The first stage in ML model development is data preparation. Amazon SageMaker Data Wrangler simplifies this process by providing data scientists with a visual interface to select, clean, and explore their datasets. The integration from data flow directly to the SaaS platform allows data to be imported for further processing, as shown in the image below. There are a few ways in which this integration can work, including via a JDBC connection.
Figure 2 – Amazon SageMaker Data Wrangler Integration.
When it comes to inference, there are multiple options. The inference can be real-time, serverless, asynchronous, or batch transform. When invoking a model deployed to an endpoint, best practice is to seal the backend with an Amazon API Gateway that calls the endpoint via an AWS Lambda function that runs in a protected private network.
Amazon SageMaker Autopilot helps automatically build, train, and tune the best ML model. This is especially powerful to integrate into platforms where building models may be an auxiliary functionality, such as in the case of Snowflake integration where models can be trained and invoked using simple SQL functions. In the case of Domo, the integration is via the console user interface (UI). In cases where, due to governance constraints, SageMaker Autopilot needs to run in a different AWS account, then cross-account access needs to be set up.
Other possible integration points are Amazon SageMaker Feature Store, to create a single source of features that can be used by multiple teams; Amazon SageMaker Model Registry, to create a single source of models and manage versioning; and Amazon Ground Truth, which is a data labelling service.
AWS AI Services
AWS pre-trained AI services are particularly useful to integrate where standard functionality such as language translation, image recognition, or sentiment analysis is required. In such cases, rather than building custom ML models, services such as Amazon Translate, Amazon Rekognition, and Amazon Comprehend can be invoked by simple API calls.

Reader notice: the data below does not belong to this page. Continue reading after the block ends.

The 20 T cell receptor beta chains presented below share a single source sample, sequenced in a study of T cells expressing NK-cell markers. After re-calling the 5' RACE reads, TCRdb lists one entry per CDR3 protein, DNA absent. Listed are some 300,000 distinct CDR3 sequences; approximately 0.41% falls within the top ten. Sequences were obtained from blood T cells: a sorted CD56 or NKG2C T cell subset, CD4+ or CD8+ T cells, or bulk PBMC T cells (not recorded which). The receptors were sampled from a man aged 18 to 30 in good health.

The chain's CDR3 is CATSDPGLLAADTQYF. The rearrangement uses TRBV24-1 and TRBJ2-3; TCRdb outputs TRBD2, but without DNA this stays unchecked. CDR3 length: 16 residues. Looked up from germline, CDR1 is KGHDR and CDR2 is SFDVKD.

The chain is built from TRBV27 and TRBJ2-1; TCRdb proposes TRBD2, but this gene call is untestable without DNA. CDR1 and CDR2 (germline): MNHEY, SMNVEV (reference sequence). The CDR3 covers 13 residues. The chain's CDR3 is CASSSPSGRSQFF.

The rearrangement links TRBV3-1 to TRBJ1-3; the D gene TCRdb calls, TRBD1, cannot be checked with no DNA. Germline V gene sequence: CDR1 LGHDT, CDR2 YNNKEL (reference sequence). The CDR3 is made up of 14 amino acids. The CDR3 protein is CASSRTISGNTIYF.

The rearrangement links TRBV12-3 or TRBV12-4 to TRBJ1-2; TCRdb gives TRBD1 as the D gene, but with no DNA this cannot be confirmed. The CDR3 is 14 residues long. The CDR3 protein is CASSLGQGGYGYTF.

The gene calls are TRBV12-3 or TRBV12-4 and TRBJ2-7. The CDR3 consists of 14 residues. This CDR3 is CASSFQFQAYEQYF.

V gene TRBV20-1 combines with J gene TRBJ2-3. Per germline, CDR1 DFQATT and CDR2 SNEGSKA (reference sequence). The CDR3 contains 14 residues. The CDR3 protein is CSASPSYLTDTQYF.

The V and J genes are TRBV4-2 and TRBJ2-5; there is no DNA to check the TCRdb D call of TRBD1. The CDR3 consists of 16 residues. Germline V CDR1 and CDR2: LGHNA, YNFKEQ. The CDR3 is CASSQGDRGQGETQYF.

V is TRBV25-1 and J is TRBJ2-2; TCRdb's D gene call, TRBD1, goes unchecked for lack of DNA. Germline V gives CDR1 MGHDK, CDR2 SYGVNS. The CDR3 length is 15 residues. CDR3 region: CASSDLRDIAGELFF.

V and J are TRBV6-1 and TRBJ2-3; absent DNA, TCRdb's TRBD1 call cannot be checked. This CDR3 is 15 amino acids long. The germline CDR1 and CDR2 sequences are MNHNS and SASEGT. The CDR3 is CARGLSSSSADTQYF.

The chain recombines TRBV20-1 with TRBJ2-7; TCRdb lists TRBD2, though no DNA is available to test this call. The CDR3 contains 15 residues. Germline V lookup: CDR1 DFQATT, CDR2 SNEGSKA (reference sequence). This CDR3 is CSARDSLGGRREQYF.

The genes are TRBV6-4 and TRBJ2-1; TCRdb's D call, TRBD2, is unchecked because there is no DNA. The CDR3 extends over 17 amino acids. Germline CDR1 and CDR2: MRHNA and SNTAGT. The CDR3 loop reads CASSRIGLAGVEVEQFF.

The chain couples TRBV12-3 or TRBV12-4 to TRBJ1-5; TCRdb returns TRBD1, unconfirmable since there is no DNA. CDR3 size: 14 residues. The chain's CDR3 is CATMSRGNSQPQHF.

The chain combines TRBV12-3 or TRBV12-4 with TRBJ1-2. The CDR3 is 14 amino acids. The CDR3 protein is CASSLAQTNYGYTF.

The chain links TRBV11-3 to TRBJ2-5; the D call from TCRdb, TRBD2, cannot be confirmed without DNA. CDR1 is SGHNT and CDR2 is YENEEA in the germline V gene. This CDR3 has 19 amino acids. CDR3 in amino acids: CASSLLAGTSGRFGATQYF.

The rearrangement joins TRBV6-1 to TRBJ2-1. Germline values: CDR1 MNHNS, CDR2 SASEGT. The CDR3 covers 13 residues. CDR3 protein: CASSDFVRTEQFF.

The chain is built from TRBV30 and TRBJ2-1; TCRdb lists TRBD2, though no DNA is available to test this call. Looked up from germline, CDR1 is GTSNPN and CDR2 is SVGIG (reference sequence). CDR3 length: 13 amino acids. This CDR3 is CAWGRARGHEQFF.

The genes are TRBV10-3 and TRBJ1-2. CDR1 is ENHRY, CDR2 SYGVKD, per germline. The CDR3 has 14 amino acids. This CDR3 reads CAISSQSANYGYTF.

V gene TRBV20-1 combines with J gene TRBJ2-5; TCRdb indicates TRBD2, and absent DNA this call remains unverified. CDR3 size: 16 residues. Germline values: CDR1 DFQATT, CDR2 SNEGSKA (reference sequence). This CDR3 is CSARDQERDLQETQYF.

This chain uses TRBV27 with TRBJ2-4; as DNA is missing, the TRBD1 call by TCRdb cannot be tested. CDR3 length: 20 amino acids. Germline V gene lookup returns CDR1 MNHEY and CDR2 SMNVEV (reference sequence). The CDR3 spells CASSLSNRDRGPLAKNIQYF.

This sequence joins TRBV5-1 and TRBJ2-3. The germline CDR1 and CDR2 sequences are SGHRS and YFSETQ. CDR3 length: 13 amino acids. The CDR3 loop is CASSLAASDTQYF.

For instance, to extract health data from unstructured medical text developers can call Amazon Comprehend Medical from a Snowflake stored procedure via a Lambda function and get the results back in JSON.
These services also allow new products to be built, as in the case of Anaplan integrating with Amazon Forecast. In addition, these services can be combined to address a specific use case, such as the example where Amazon Textract and Amazon Comprehend are used to provide Intelligent Document Processing (IDP).
Amazon Athena is an interactive query service based on Presto. The Athena Federated Query feature allows data in on-premises and cloud source systems to be queried via a simple SQL statement on Athena’s serverless architecture. This is very powerful in that the query can be executed from the AWS Management Console, an Amazon SageMaker Notebook, or via Amazon QuickSight. It can also be used to extract data into a customer’s Amazon Simple Storage Service (Amazon S3) bucket so the data can be used with a wide range of other AWS services.
SaaS vendors can build their own connectors using the Athena Query Federation SDK. This takes the form of two Lambda functions that act as a connector between the Athena engine and SaaS data platform and allow users to access data that is in the SaaS platform as described in this example.